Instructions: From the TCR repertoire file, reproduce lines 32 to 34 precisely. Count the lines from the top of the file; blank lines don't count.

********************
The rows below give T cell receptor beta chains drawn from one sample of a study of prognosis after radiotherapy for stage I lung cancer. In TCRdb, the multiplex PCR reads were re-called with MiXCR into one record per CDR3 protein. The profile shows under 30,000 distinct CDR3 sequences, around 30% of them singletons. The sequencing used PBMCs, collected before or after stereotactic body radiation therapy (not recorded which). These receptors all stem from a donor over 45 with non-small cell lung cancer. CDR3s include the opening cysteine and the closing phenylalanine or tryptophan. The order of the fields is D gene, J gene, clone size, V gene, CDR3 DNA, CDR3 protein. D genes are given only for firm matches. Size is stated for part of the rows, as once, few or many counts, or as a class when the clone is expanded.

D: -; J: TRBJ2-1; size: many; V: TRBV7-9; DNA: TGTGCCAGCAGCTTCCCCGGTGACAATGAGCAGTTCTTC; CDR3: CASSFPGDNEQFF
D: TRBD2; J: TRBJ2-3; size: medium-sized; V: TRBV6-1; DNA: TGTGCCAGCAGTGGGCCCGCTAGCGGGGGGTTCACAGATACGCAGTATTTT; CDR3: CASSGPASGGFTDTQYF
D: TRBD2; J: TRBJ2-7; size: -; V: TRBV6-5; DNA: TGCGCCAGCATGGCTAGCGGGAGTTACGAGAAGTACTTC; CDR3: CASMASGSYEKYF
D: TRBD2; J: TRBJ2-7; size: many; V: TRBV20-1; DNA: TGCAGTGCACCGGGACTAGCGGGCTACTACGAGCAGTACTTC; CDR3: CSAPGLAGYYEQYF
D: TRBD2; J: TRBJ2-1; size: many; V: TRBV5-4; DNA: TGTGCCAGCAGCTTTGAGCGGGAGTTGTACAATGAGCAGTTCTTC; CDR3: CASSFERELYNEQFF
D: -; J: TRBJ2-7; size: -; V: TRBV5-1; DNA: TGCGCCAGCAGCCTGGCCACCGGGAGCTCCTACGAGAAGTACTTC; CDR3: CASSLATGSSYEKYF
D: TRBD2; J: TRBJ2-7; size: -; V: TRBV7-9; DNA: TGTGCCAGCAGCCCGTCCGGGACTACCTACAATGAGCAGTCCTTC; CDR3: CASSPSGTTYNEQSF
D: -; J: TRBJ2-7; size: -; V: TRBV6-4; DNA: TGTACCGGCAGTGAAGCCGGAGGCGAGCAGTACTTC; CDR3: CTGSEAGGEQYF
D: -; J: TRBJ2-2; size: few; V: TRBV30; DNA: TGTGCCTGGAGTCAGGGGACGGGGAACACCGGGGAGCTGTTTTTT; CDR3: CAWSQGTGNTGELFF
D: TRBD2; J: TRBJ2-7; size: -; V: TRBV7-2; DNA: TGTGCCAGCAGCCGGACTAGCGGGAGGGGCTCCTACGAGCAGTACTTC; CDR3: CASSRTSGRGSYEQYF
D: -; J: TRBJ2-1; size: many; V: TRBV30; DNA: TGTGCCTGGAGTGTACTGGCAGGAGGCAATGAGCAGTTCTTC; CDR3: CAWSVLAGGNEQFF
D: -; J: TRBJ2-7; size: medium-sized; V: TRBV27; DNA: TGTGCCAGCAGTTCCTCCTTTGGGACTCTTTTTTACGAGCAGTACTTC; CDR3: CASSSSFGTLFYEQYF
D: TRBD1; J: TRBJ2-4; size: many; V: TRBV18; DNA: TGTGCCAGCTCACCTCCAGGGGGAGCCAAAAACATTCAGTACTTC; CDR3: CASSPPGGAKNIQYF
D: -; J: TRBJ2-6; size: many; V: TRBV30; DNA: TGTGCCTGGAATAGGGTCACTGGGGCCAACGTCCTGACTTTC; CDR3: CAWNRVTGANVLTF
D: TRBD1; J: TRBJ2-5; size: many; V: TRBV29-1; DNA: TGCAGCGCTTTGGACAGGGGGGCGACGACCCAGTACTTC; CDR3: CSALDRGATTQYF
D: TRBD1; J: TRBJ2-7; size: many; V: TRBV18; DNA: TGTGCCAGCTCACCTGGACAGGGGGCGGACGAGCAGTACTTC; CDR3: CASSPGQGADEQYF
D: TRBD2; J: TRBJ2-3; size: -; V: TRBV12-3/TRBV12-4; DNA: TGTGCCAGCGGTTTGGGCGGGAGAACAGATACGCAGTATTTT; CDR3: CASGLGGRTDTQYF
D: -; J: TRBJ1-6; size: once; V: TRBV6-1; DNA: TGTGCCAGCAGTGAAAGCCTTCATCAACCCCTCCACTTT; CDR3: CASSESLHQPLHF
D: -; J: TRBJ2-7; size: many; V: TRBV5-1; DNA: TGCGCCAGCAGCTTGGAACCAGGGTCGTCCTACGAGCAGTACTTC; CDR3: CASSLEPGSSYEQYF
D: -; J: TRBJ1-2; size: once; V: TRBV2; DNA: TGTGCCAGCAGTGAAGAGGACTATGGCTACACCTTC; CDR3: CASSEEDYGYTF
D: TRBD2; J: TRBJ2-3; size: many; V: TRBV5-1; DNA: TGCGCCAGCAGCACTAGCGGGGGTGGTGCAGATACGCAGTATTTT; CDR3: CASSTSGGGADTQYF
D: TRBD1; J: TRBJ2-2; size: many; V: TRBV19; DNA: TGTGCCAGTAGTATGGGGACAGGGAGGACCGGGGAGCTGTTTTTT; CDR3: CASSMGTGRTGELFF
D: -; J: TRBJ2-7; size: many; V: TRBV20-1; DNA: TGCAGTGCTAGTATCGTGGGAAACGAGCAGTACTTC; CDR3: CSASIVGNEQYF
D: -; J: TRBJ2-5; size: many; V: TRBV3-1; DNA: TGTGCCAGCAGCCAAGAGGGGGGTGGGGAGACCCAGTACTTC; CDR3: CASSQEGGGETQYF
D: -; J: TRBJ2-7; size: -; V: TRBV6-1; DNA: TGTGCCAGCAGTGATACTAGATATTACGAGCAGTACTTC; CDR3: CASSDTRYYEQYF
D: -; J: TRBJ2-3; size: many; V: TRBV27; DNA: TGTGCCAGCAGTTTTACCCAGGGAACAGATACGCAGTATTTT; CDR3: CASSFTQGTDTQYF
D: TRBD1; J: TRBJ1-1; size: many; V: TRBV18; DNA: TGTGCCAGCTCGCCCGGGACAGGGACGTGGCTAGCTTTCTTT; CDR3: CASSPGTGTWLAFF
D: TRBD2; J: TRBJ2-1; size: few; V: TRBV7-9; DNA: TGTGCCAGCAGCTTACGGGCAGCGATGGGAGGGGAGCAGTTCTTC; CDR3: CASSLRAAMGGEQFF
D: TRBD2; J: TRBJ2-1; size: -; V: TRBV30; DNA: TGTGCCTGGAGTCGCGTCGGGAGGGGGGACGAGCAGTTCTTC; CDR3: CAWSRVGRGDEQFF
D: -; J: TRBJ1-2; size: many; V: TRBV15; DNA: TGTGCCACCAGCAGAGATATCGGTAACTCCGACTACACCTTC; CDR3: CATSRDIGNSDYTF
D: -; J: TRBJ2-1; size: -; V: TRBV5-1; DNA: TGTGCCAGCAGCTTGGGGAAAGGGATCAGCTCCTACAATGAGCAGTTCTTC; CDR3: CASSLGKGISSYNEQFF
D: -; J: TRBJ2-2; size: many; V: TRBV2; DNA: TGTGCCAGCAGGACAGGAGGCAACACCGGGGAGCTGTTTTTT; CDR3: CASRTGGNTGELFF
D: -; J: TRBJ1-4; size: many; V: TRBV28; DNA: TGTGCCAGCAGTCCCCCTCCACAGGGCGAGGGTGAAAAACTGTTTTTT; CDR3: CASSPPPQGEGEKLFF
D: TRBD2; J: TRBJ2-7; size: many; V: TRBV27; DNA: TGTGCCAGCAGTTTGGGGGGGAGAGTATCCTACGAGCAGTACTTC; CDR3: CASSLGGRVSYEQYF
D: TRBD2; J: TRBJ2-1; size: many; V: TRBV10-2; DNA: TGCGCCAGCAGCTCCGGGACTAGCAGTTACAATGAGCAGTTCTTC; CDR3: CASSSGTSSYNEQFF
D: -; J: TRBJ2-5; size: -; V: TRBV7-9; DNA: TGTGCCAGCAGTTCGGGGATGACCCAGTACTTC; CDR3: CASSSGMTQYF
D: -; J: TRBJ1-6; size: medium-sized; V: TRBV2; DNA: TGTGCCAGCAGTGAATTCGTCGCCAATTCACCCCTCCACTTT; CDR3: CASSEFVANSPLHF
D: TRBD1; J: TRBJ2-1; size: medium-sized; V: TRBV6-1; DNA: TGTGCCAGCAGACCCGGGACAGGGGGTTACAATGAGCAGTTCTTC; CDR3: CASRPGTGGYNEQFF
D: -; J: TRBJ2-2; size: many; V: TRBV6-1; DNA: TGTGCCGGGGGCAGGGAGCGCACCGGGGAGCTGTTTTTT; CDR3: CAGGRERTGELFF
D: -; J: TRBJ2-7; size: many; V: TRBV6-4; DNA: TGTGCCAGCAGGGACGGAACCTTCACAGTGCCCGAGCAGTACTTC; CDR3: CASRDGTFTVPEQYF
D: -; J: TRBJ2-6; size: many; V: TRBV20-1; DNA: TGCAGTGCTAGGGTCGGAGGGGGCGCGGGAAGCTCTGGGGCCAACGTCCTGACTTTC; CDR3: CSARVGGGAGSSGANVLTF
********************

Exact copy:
D: -; J: TRBJ2-1; size: -; V: TRBV5-1; DNA: TGTGCCAGCAGCTTGGGGAAAGGGATCAGCTCCTACAATGAGCAGTTCTTC; CDR3: CASSLGKGISSYNEQFF
D: -; J: TRBJ2-2; size: many; V: TRBV2; DNA: TGTGCCAGCAGGACAGGAGGCAACACCGGGGAGCTGTTTTTT; CDR3: CASRTGGNTGELFF
D: -; J: TRBJ1-4; size: many; V: TRBV28; DNA: TGTGCCAGCAGTCCCCCTCCACAGGGCGAGGGTGAAAAACTGTTTTTT; CDR3: CASSPPPQGEGEKLFF